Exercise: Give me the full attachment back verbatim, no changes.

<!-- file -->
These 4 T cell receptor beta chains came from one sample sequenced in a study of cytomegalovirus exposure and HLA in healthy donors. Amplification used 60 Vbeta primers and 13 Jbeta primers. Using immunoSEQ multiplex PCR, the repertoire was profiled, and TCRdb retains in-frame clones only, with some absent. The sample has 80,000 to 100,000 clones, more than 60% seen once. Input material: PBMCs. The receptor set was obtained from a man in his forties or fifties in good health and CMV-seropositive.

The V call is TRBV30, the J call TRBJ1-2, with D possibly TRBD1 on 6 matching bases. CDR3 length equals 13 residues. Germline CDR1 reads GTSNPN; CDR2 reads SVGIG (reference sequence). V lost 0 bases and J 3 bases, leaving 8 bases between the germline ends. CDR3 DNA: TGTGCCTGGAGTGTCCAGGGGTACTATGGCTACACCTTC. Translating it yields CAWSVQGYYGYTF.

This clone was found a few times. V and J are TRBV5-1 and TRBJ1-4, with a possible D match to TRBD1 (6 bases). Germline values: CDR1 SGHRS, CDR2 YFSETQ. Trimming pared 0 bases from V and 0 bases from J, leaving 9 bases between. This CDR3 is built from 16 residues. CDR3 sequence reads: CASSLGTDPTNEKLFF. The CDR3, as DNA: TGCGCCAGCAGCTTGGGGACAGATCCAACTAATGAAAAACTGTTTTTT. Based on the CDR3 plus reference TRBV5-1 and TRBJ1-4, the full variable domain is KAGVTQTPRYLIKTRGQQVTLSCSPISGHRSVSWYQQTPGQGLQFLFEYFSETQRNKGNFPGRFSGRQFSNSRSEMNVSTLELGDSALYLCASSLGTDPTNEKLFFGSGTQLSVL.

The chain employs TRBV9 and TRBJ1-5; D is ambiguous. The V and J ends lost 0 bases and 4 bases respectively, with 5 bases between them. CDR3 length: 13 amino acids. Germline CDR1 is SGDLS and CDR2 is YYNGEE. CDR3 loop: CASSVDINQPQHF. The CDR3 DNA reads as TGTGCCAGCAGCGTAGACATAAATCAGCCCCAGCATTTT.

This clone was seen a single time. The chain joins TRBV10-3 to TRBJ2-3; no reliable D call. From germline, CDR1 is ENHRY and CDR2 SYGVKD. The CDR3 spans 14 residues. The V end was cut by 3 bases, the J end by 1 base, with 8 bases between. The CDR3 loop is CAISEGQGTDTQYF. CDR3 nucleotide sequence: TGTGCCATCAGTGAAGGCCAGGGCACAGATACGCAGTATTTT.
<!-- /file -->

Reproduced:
These 4 T cell receptor beta chains came from one sample sequenced in a study of cytomegalovirus exposure and HLA in healthy donors. Amplification used 60 Vbeta primers and 13 Jbeta primers. Using immunoSEQ multiplex PCR, the repertoire was profiled, and TCRdb retains in-frame clones only, with some absent. The sample has 80,000 to 100,000 clones, more than 60% seen once. Input material: PBMCs. The receptor set was obtained from a man in his forties or fifties in good health and CMV-seropositive.

The V call is TRBV30, the J call TRBJ1-2, with D possibly TRBD1 on 6 matching bases. CDR3 length equals 13 residues. Germline CDR1 reads GTSNPN; CDR2 reads SVGIG (reference sequence). V lost 0 bases and J 3 bases, leaving 8 bases between the germline ends. CDR3 DNA: TGTGCCTGGAGTGTCCAGGGGTACTATGGCTACACCTTC. Translating it yields CAWSVQGYYGYTF.

This clone was found a few times. V and J are TRBV5-1 and TRBJ1-4, with a possible D match to TRBD1 (6 bases). Germline values: CDR1 SGHRS, CDR2 YFSETQ. Trimming pared 0 bases from V and 0 bases from J, leaving 9 bases between. This CDR3 is built from 16 residues. CDR3 sequence reads: CASSLGTDPTNEKLFF. The CDR3, as DNA: TGCGCCAGCAGCTTGGGGACAGATCCAACTAATGAAAAACTGTTTTTT. Based on the CDR3 plus reference TRBV5-1 and TRBJ1-4, the full variable domain is KAGVTQTPRYLIKTRGQQVTLSCSPISGHRSVSWYQQTPGQGLQFLFEYFSETQRNKGNFPGRFSGRQFSNSRSEMNVSTLELGDSALYLCASSLGTDPTNEKLFFGSGTQLSVL.

The chain employs TRBV9 and TRBJ1-5; D is ambiguous. The V and J ends lost 0 bases and 4 bases respectively, with 5 bases between them. CDR3 length: 13 amino acids. Germline CDR1 is SGDLS and CDR2 is YYNGEE. CDR3 loop: CASSVDINQPQHF. The CDR3 DNA reads as TGTGCCAGCAGCGTAGACATAAATCAGCCCCAGCATTTT.

This clone was seen a single time. The chain joins TRBV10-3 to TRBJ2-3; no reliable D call. From germline, CDR1 is ENHRY and CDR2 SYGVKD. The CDR3 spans 14 residues. The V end was cut by 3 bases, the J end by 1 base, with 8 bases between. The CDR3 loop is CAISEGQGTDTQYF. CDR3 nucleotide sequence: TGTGCCATCAGTGAAGGCCAGGGCACAGATACGCAGTATTTT.